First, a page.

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I have SQL server running on a legacy Windows 2003 box on IP address 192.168.2.240. There seems to be a reference to the server with some old connection strings for a web application. I'm merely using it for comparison purposes because we just upgraded to Windows Server 2008, .NET 4.0 and Enterprise Library 5.0. The server is referenced with "SQL01" not the IP address. On the network where this IP address resides, I can ping "SQL01", but when I VPN to that network, I cannot. Why wouldn't this work over a VPN? This is a legacy server, and I don't know how it was setup. If anyone can explain where this name is configured, and how I can connect (or ping) "SQL01" instead of using the IP address, I'd like to be enlightened.

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Because you have nothing in your DNS for SQL01 for the VPN connection? What would you expect to convert SQL01 to 192.168.2.240 without a hosts file or DNS? (Also, this is off-topic here, as it's a networking question as opposed to a programming question. Network configuration belongs on serverfault –  Ken White Jun 7 '11 at 20:01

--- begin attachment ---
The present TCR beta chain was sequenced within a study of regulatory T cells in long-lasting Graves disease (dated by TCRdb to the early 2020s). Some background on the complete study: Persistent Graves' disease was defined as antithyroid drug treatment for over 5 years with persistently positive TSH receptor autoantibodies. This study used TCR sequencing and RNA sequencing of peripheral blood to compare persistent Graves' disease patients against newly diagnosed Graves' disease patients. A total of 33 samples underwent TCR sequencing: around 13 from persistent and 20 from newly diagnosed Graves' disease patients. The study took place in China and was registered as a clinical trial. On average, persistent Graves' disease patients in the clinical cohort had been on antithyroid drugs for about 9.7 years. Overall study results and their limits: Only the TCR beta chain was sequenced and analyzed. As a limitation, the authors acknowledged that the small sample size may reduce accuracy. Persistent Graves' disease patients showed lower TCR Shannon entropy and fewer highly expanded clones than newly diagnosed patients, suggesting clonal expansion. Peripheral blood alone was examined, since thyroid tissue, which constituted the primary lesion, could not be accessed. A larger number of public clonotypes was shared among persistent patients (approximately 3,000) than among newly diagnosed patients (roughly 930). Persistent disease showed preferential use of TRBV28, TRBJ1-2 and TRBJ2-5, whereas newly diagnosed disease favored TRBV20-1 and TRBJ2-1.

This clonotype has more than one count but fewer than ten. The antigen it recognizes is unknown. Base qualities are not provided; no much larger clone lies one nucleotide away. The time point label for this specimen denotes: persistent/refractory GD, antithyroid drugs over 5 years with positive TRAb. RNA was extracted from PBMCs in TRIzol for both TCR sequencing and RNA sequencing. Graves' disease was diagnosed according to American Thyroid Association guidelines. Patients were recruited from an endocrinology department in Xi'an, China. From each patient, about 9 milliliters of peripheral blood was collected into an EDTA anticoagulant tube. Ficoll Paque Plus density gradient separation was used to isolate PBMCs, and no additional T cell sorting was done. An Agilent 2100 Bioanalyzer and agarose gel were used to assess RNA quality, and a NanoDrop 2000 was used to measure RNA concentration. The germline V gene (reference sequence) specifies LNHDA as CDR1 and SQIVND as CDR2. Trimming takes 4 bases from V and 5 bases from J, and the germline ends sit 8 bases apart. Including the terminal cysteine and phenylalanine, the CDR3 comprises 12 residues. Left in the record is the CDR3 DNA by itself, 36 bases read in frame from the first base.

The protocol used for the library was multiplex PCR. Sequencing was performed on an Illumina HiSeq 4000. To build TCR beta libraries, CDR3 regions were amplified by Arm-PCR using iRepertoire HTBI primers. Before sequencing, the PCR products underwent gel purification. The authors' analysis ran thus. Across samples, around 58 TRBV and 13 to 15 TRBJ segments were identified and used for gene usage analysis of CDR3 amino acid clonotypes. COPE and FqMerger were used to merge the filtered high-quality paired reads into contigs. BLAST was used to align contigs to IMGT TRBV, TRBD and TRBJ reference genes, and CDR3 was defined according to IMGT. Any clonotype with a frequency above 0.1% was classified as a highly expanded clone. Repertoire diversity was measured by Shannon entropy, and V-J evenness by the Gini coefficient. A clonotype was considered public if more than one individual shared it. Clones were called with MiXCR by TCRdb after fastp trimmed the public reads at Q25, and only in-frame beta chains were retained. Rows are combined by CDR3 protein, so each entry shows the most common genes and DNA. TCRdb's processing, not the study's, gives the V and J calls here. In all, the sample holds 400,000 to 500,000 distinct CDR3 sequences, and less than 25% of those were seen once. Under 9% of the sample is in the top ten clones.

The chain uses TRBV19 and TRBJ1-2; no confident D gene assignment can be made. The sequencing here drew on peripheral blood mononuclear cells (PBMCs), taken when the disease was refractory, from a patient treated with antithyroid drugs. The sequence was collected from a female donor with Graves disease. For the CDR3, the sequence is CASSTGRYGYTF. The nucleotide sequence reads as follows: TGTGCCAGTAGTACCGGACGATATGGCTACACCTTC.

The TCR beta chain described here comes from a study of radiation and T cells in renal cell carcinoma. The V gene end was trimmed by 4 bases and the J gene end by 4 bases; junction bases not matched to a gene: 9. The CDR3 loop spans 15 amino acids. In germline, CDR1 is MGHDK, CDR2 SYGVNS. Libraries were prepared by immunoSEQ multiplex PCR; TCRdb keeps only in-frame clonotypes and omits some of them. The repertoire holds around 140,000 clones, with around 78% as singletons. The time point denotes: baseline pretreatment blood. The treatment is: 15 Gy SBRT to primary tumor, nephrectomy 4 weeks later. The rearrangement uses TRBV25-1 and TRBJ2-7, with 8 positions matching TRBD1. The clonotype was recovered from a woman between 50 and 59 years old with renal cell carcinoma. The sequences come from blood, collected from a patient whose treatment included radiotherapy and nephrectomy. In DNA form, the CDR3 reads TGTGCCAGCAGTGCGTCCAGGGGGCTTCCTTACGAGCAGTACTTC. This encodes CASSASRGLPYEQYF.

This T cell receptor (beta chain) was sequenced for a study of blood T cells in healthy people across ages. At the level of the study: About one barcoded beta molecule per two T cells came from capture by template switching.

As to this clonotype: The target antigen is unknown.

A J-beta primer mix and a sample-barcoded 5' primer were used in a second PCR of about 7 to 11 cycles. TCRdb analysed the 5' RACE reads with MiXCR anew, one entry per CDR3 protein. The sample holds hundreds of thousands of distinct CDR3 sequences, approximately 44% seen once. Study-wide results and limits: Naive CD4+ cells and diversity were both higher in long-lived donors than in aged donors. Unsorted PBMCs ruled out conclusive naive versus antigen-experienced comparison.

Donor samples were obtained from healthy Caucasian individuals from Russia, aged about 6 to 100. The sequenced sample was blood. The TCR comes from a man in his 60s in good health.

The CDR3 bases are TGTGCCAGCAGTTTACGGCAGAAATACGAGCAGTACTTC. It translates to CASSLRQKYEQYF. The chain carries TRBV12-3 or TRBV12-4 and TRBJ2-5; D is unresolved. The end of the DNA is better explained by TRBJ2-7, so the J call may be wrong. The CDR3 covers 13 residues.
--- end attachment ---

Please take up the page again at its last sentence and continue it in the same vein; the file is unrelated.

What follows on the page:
I am new to Stack Overflow within the last few months. I will have to use Server Fault in the future for these types of questions. Good to know. –  MacGyver Jun 7 '11 at 21:06

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Try looking in your hosts file.

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This is a good thought, but I thought the hosts file was for tricking the browser into thinking a domain is pointing to some other IP address? I would rather not edit the hosts file on every machine on a network. I suppose this would be a quick workaround. But another workaround would be to change the connection string to have the IP address instead of "SQL01". I'm looking to learn how the network sees that machine as "SQL01". I'm not sure how it knows. –  MacGyver Jun 7 '11 at 19:56
    
Well, the other way for a computer to map a string to an IP address is to use DNS. –  Nick ODell Jun 7 '11 at 20:02
    
Gotcha. Is a DNS configured on the windows server box, or elsewhere? This isn't a public IP address. –  MacGyver Jun 7 '11 at 20:08
    
I don't know. Go to your network configuration. Are you using static IP or DHCP? –  Nick ODell Jun 7 '11 at 22:37

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